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What Is the Pendleton Act?

The 1881 assassination of President James Garfield by an office seeker catalyzed efforts to reform the civil service.
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  • Written By: Jason C. Chavis
  • Edited By: Bronwyn Harris
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  • Last Modified Date: 29 March 2014
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The Pendleton Act is a federal law in the United States that established the rules and regulations regarding who could be hired for and retain jobs within the federal government. Traditionally, people who supported the election of a particular candidate were given the opportunity to take positions in the administration, while those that did not were forced from their jobs. The Pendleton Civil Service Reform Act was passed in 1883 in an effort to ensure that employees of the federal government were given jobs based on merit rather than political affiliation. This became particularly important as the role of the federal government magnified through Reconstruction after the American Civil War.

When the nation was founded, the federal government was a very small organization composed primarily of the representatives elected to office and their assistants. With the election of Andrew Jackson in 1828, the powers of the executive branch expanded significantly with the creation of new agencies. He specifically supported the concept of rotating federal employees with every new administration as a way of preventing a corrupt bureaucracy from forming. This ended up supporting the spoils system, a methodology in which large swaths of the federal government would be replaced each time a new president was elected.

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Generally, civil service programs suffered from the constant shift of power. Employees worked for a number of years and generated a fundamental understanding of how to conduct business for the federal government only to be fired after a new election. This came to a head when a person seeking office in the administration of James Garfield was rejected. In 1881, he assassinated the newly-inaugurated president. A movement to mandate the merit system for federal employees was undertaken under the leadership of Chester A. Arthur. The proposed law was to become known as the Pendleton Act.

With the passage of the Pendleton Act, a merit system was set up for the major offices in the federal government. This basically established a way for a bipartisan oversight committee, the Civil Service Commission, to determine which people were best qualified for the position. By 1900, the only offices being held by political appointees were the senior positions in different departments. This was made even stronger through the passage of the Hatch Act of 1939, which stated that no civil servant could engage in partisan politics.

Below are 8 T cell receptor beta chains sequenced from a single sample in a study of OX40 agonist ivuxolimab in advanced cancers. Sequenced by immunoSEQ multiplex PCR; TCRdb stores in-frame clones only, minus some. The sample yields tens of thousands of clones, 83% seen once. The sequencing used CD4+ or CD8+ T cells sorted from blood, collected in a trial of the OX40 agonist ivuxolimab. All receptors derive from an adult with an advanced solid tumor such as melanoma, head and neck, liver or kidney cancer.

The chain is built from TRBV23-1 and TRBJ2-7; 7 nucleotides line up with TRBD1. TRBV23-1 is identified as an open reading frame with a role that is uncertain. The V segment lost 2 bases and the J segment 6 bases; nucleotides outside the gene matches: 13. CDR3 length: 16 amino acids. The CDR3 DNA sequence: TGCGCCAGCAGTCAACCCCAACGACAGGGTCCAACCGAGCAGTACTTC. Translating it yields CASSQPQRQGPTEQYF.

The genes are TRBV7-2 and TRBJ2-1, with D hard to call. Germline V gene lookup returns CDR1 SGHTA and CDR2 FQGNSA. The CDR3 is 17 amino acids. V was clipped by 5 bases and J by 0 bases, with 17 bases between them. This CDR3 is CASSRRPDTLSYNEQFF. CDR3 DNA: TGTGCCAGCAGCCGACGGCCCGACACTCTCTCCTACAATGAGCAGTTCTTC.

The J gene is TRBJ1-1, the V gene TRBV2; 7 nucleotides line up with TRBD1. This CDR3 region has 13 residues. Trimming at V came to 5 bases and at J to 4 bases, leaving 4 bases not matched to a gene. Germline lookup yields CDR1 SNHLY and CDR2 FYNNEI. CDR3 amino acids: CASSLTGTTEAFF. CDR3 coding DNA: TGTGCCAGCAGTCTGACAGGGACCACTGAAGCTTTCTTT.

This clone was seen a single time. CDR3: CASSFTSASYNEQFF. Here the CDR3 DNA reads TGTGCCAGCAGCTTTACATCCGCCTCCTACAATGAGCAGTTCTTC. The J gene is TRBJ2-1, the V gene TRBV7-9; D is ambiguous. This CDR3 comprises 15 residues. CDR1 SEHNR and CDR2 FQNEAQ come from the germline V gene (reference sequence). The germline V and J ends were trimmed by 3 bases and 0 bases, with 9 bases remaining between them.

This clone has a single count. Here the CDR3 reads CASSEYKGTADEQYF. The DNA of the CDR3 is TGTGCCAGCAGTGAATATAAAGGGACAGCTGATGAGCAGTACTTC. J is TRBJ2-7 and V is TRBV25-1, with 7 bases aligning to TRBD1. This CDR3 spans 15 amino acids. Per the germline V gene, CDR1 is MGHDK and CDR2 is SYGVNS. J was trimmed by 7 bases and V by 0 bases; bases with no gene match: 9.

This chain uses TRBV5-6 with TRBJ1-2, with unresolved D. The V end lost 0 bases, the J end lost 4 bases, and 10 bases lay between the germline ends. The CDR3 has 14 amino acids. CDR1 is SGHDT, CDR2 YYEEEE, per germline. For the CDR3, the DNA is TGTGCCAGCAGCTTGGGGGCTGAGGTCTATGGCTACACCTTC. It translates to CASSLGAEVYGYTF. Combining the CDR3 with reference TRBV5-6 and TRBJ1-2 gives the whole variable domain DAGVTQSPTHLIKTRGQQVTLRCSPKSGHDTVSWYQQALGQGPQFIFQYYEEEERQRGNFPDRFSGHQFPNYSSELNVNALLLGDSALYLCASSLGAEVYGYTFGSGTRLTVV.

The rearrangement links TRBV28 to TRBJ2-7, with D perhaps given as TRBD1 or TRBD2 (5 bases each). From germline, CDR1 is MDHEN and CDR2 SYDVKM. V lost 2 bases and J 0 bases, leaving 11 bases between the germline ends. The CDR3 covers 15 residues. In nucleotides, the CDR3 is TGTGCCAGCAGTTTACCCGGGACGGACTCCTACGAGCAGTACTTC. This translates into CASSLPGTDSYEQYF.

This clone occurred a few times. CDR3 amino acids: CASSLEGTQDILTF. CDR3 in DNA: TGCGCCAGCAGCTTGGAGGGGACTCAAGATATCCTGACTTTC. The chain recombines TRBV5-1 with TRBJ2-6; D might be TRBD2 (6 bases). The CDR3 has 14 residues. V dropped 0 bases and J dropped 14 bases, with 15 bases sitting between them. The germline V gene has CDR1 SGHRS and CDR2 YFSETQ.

The Pendleton Act was again modernized with the Civil Service Reform Act of 1978. It abolished the Civil Service Commission and replaced it with three different organizations, each tasked with a different function. The Office of Personnel Management is responsible for ensuring the proper laws are followed when civil servants are hired. The Merit Systems Protection Board makes sure that management is following proper procedures regarding the merit system. It also created the Equal Employment Opportunity Commission, a group that ensures equal opportunity is given to all federal employees regardless of race, sex, nationality or creed.

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Discuss this Article

anon168662
Post 3

I have a relative whose middle name is Pendleton and she went to law school and is a practicing attorney on the US west coast. I'm going to ask her if she knows of the Act. I hope she would.

recapitulate
Post 2

@mitchell14, you're right that it would over-politicize. Considering that even now the US government struggles with problems of partisanship on nearly every level of its operation, it would be even worse if even more of the intrastructure was just chosen by whoever won the election. Civil service, as the Pendleton Act of 1883 and its later edits argue, should not be about politics, but rather about service.

mitchell14
Post 1

The Pendleton Act of 1883 especially is something that many of us probably don't know by name, but has been so valuable to the United States political system. It seems that without it, most of United States politics would operate almost entirely on a system of nepotism, where the current administration hired who it wanted for everything in government; not only would this cause chaos with every new administration switch, as the article suggests, but it would over-politicize many other things as well.

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